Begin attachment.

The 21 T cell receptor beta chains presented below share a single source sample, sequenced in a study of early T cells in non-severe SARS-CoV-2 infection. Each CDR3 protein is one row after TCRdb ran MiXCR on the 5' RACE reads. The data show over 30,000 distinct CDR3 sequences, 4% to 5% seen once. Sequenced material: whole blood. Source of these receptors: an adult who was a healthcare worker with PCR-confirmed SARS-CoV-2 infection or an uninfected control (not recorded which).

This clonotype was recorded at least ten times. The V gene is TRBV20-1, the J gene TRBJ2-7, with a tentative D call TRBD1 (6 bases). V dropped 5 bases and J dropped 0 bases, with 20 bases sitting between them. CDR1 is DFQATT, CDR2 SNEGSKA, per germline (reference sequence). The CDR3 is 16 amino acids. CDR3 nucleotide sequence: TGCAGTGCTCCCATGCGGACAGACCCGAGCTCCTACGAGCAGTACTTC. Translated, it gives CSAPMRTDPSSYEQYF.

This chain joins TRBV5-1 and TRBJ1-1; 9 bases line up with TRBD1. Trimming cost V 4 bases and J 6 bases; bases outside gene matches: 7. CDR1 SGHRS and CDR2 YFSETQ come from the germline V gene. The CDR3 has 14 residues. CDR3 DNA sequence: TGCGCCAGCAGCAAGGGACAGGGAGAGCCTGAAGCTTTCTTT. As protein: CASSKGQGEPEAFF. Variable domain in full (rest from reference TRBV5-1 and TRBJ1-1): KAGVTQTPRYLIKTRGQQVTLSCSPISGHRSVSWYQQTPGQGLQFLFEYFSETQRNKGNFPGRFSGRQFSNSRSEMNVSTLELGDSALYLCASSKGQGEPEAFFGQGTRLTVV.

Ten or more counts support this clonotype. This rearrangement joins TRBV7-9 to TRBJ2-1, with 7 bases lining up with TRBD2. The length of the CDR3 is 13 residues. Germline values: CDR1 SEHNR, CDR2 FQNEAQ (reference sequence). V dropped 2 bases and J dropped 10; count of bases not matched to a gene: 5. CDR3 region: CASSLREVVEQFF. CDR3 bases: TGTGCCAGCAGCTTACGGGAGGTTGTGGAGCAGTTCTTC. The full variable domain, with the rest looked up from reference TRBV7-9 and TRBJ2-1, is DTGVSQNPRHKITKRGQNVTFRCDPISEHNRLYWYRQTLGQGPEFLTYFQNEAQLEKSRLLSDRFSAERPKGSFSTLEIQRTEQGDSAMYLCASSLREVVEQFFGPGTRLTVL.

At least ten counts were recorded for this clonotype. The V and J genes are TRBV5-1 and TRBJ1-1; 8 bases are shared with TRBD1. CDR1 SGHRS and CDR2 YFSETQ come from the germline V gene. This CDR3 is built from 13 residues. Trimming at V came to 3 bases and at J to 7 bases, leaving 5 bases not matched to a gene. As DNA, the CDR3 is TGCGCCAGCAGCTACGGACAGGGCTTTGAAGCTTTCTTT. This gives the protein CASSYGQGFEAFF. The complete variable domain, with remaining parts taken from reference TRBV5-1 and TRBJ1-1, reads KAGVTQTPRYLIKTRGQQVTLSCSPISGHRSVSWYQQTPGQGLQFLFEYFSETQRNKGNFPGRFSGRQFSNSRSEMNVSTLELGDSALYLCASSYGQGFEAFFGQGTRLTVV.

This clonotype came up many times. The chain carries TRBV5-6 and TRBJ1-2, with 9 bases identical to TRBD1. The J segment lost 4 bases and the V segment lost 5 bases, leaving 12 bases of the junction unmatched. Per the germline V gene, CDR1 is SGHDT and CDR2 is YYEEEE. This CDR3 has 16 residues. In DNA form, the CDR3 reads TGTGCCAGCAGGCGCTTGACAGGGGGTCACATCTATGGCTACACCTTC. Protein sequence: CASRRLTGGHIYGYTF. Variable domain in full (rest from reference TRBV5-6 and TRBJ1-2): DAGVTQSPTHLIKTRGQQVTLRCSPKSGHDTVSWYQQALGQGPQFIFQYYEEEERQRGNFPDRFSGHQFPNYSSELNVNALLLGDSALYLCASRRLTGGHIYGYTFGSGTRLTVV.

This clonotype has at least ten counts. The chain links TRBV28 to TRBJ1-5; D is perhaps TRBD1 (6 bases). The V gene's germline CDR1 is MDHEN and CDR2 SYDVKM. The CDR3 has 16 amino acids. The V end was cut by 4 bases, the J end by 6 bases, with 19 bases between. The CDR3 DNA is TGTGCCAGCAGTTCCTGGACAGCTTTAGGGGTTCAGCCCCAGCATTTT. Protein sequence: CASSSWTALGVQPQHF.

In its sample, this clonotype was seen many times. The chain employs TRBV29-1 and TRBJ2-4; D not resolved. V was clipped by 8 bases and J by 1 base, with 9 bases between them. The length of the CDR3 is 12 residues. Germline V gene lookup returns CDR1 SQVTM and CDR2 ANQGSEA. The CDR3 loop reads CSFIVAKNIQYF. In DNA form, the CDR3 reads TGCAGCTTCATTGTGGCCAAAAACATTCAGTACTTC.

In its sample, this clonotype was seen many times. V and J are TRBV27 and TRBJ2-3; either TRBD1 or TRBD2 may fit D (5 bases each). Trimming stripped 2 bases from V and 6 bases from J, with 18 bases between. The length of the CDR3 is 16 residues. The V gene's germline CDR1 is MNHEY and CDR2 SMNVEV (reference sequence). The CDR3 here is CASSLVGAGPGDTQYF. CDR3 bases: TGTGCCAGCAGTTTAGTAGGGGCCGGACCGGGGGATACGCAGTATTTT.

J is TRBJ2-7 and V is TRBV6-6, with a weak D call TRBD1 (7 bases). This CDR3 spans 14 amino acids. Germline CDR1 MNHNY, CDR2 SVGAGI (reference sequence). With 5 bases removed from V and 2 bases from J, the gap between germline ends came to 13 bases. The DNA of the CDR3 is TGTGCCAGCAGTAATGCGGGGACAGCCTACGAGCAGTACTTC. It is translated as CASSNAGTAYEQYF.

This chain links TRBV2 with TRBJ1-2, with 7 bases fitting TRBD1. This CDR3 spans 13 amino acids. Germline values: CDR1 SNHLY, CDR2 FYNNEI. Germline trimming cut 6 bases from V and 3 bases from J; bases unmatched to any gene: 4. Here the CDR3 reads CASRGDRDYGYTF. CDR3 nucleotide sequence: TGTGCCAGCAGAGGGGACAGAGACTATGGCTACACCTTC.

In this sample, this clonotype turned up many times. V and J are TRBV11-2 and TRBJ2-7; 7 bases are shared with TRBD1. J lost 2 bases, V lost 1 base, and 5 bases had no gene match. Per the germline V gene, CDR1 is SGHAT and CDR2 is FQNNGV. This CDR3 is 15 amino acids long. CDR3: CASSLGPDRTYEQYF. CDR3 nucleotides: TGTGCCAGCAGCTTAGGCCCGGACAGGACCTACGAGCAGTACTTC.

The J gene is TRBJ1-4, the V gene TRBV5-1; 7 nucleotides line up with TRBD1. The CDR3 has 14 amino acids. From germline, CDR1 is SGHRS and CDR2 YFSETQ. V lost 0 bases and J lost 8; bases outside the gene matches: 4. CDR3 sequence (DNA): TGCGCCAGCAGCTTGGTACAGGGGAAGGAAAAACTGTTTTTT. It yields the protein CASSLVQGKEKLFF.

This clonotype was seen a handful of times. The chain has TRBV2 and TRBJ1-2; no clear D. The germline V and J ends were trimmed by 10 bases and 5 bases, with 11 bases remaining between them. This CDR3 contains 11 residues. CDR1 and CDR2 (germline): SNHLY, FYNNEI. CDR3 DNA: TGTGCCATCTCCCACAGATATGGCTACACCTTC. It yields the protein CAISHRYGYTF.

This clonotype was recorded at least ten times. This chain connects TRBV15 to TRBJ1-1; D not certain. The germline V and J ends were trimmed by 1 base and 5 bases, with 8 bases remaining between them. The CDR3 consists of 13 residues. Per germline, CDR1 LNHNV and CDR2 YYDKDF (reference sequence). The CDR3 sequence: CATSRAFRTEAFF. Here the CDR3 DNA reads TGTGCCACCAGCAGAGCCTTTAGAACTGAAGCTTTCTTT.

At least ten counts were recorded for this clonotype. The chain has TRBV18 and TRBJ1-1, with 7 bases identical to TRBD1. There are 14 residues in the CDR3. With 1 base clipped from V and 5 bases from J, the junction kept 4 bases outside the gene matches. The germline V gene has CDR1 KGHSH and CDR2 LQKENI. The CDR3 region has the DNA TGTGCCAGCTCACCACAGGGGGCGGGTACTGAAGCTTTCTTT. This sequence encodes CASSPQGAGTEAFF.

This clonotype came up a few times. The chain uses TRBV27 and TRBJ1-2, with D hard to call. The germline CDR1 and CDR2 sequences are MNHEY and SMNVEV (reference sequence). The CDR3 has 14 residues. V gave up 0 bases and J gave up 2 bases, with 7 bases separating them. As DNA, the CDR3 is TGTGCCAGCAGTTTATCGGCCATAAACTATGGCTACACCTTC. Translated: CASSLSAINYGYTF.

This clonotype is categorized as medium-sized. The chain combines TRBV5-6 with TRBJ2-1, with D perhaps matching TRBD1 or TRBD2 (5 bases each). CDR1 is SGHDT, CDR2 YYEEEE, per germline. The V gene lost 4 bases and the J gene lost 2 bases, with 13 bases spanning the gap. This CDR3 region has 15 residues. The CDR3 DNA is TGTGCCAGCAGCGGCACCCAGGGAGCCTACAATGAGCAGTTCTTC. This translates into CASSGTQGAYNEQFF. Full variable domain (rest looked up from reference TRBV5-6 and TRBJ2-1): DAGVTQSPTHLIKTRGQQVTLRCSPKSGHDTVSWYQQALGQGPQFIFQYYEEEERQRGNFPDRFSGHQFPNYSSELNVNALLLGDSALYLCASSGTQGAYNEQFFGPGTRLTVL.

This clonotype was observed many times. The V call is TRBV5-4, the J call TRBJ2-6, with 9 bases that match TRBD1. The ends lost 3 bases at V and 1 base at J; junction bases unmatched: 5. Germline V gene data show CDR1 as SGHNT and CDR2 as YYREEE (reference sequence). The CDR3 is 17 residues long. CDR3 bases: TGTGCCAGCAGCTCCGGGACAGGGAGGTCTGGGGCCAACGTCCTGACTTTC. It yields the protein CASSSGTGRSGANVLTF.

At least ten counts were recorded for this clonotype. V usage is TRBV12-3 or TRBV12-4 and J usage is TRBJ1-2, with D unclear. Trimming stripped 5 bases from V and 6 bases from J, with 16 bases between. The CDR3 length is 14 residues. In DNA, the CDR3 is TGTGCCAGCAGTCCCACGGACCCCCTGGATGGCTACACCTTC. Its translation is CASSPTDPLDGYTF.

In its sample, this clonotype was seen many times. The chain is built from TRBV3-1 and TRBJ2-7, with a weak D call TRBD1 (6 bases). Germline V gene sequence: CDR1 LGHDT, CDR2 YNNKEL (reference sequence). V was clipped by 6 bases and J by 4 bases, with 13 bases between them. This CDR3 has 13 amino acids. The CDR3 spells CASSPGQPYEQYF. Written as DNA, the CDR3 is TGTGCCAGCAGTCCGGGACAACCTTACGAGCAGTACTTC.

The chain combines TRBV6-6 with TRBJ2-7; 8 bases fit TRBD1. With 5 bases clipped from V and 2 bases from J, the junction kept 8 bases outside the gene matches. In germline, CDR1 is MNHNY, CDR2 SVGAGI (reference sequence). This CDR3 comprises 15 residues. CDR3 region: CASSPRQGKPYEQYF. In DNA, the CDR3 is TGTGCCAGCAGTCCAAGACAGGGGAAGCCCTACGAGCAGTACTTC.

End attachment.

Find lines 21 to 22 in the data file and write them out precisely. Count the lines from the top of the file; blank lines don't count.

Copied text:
In its sample, this clonotype was seen many times. The chain is built from TRBV3-1 and TRBJ2-7, with a weak D call TRBD1 (6 bases). Germline V gene sequence: CDR1 LGHDT, CDR2 YNNKEL (reference sequence). V was clipped by 6 bases and J by 4 bases, with 13 bases between them. This CDR3 has 13 amino acids. The CDR3 spells CASSPGQPYEQYF. Written as DNA, the CDR3 is TGTGCCAGCAGTCCGGGACAACCTTACGAGCAGTACTTC.

The chain combines TRBV6-6 with TRBJ2-7; 8 bases fit TRBD1. With 5 bases clipped from V and 2 bases from J, the junction kept 8 bases outside the gene matches. In germline, CDR1 is MNHNY, CDR2 SVGAGI (reference sequence). This CDR3 comprises 15 residues. CDR3 region: CASSPRQGKPYEQYF. In DNA, the CDR3 is TGTGCCAGCAGTCCAAGACAGGGGAAGCCCTACGAGCAGTACTTC.